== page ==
The precolonial territory that became the Philippines was a participant in maritime Asian politics and warfare that made the Southeast Asian region appear unstable and undefined to newly arrived Western observers. In truth, regional network-building amid labor shortages was a constant concern of the various peoples, with their interdependent arrangements occasionally readjusted because of piratical raids conducted by more capable or determined centers in order to increase their working populations. The Western occupation forces (themselves also subject to limitations in their number) sought to stabilize the communities they subjugated in order to more effectively bankroll their colonial projects, an arrangement that persisted into the Philippine postcolonial administrations’ attempts at national industrialization. The near- total economic shutdown that resulted from national and global objections to the excesses of the authoritarian regime of Ferdinand E. Marcos led to labor export as a stop-gap policy. The success of this specific measure turned it into the equivalent of a singularly permanent national industry, with the overseas presence of Filipino workers showing up in foreign popular culture products. This article will look at film samples in various periods, from the (often anonymous) appearances of Filipinos in Hollywood movies, through their inscription in the cinemas of neighboring Asian countries, to their occasional representation in contemporary Western films, with a focus on two European releases from 2022, Triangle of Sadness and Nocebo. It will inspect correspondences between the so-far persistent labor-export policy and the population’s precolonial disposition to thrive in the face of the vicissitudes wrought by unpredictable shifts in geopolitical circumstances.


allegorical function, indentured servitude, island cinema, Overseas Filipino Workers, piracy, transnational imaginary

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Kritika Kultura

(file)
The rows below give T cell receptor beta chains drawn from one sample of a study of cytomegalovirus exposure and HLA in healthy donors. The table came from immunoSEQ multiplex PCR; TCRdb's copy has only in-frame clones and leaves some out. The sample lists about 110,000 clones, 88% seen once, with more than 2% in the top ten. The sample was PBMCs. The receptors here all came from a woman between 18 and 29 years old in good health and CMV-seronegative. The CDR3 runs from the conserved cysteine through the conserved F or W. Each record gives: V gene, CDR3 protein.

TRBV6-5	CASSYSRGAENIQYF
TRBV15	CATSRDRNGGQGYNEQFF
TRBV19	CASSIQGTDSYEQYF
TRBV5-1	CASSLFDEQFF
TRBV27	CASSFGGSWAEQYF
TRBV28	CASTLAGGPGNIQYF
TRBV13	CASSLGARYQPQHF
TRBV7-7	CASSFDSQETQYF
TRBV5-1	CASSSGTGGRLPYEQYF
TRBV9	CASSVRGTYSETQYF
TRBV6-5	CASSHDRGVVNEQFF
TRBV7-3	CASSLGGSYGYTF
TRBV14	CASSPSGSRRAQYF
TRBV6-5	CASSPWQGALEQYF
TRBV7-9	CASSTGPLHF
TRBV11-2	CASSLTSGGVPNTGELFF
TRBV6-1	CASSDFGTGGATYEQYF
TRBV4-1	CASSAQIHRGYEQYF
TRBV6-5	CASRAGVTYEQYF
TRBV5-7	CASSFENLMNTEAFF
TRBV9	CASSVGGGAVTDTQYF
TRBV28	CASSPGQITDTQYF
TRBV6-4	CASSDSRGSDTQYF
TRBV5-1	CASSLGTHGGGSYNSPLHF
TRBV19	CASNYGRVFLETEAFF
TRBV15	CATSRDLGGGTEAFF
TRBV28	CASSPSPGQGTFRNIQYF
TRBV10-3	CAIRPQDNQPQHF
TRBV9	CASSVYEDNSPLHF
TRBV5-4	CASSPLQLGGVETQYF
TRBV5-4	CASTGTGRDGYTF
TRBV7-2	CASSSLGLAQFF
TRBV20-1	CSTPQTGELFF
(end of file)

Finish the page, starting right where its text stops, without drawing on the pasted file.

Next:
Department of English
School of Humanities
Ateneo de Manila University

The Philippine Commission on Higher Education (CHED) declares Kritika Kultura as a CHED-recognized journal under the Journal Challenge Category of its Journal Incentive Program.

International Board of Editors

Jan Baetens
Faculty of Arts
Katholieke Universiteit te Leuven (Belgium)

Joel David
Professor of Cultural Studies
Inha University (South Korea)

Michael Denning
Professor of American Studies and English
Department of English
Yale University (US)

Faculty of Cultural Sciences
Universitas Gadjah Mada (Indonesia)

Regenia Gagnier
Professor of English
University of Exeter (UK)

Leela Gandhi
John Hawkes Professor of the Humanities and English
Brown University (US)

Inderpal Grewal
Professor of Women's Gender and Sexuality Studies
Professor of South Asian Studies, Ethnicity, Race and Migration Studies
Yale University (US)

Peter Horn
Professor Emeritus and Honorary Lifetime Fellow
University of Cape Town (South Africa)
Honorary Professor and Research Associate in German Studies
University of the Witwatersrand (South Africa)

Anette Horn
Professor of German Studies
University of the Witwatersrand (South Africa)

David Lloyd
Distinguished Professor of English
University of California, Riverside (US)

Bienvenido Lumbera
National Artist for Literature
Professor Emeritus
University of the Philippines

Rajeev S. Patke
Director of the Division of Humanities
Professor of Humanities
Yale NUS College (Singapore)

Vicente L. Rafael
Giovanni and Amne Costigan Endowed Professor of History
University of Washington (US)

Vaidehi Ramanathan
Department of Linguistics
University of California, Davis (US)

Temario Rivera
Professorial Lecturer
Department of Political Science
University of the Philippines

E. San Juan, Jr.
Philippines Studies Center (US)

Neferti X.M. Tadiar
Professor of Women’s, Gender, & Sexuality Studies
Barnard College (US)
Director of the Center for the Study of Ethnicity and Race
Columbia University (US)

Antony Tatlow
Honorary Professor of Drama
Trinity College Dublin (Ireland)